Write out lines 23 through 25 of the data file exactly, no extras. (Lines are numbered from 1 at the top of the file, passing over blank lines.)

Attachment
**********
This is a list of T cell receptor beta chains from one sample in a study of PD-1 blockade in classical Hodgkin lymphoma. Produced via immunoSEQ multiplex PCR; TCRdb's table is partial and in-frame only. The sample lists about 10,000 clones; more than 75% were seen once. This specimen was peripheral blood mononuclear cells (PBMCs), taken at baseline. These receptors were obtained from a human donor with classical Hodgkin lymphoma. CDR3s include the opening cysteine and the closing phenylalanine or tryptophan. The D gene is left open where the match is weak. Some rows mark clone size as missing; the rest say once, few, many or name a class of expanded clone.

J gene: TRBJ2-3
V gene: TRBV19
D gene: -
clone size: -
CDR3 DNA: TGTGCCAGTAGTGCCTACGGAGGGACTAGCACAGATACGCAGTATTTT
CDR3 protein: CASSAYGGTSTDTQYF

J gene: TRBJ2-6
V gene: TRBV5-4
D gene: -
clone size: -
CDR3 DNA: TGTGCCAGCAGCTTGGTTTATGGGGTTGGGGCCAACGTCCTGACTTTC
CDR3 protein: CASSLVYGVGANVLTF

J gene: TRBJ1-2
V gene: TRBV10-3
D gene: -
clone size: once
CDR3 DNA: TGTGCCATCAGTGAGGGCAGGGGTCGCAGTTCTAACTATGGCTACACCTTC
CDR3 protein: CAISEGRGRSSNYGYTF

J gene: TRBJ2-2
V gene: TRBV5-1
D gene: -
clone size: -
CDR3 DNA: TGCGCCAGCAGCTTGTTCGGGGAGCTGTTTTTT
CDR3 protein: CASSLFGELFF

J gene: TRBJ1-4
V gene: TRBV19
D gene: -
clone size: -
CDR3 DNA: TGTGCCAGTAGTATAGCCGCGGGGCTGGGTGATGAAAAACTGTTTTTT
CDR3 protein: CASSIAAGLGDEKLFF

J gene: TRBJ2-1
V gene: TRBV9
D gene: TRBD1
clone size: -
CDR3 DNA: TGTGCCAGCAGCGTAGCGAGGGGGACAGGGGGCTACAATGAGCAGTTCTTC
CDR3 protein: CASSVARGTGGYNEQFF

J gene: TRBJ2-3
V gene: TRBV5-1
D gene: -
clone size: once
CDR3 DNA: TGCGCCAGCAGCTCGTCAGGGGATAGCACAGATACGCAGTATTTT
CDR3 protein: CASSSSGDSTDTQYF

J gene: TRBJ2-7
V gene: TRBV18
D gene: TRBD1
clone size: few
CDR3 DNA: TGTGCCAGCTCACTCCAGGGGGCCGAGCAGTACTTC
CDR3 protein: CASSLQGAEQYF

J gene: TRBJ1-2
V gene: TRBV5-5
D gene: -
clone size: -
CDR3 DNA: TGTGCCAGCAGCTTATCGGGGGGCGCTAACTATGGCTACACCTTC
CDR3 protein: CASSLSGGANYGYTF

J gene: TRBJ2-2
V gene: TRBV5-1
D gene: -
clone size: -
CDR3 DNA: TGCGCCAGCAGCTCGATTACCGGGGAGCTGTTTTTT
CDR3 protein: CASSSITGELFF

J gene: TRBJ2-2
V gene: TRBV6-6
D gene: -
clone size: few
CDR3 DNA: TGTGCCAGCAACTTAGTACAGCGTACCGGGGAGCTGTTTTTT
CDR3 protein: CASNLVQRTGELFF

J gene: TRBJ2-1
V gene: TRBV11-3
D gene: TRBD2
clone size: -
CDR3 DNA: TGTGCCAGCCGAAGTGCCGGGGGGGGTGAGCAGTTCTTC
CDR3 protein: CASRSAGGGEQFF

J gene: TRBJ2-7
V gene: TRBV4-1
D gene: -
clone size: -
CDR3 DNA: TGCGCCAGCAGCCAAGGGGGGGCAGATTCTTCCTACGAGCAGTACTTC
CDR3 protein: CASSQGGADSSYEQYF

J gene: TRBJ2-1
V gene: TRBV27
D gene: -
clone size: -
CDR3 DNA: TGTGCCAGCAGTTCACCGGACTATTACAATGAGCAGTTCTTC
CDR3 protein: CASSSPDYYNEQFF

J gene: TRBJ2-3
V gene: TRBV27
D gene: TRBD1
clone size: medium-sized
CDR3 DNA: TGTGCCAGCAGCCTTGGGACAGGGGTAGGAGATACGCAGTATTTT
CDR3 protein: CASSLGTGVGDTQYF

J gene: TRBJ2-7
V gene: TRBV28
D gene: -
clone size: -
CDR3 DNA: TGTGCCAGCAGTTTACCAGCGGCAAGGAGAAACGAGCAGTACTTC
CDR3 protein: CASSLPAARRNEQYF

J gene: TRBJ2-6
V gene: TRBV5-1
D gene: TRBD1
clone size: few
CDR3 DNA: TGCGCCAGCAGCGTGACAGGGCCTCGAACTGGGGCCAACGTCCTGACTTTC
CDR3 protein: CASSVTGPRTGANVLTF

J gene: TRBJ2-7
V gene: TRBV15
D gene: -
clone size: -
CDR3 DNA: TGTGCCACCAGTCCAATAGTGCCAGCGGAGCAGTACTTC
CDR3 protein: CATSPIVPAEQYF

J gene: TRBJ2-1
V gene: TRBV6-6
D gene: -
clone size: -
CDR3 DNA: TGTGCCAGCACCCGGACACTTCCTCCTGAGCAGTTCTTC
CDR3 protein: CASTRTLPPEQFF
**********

clone size: -
CDR3 DNA: TGCGCCAGCAGCTTGTTCGGGGAGCTGTTTTTT
CDR3 protein: CASSLFGELFF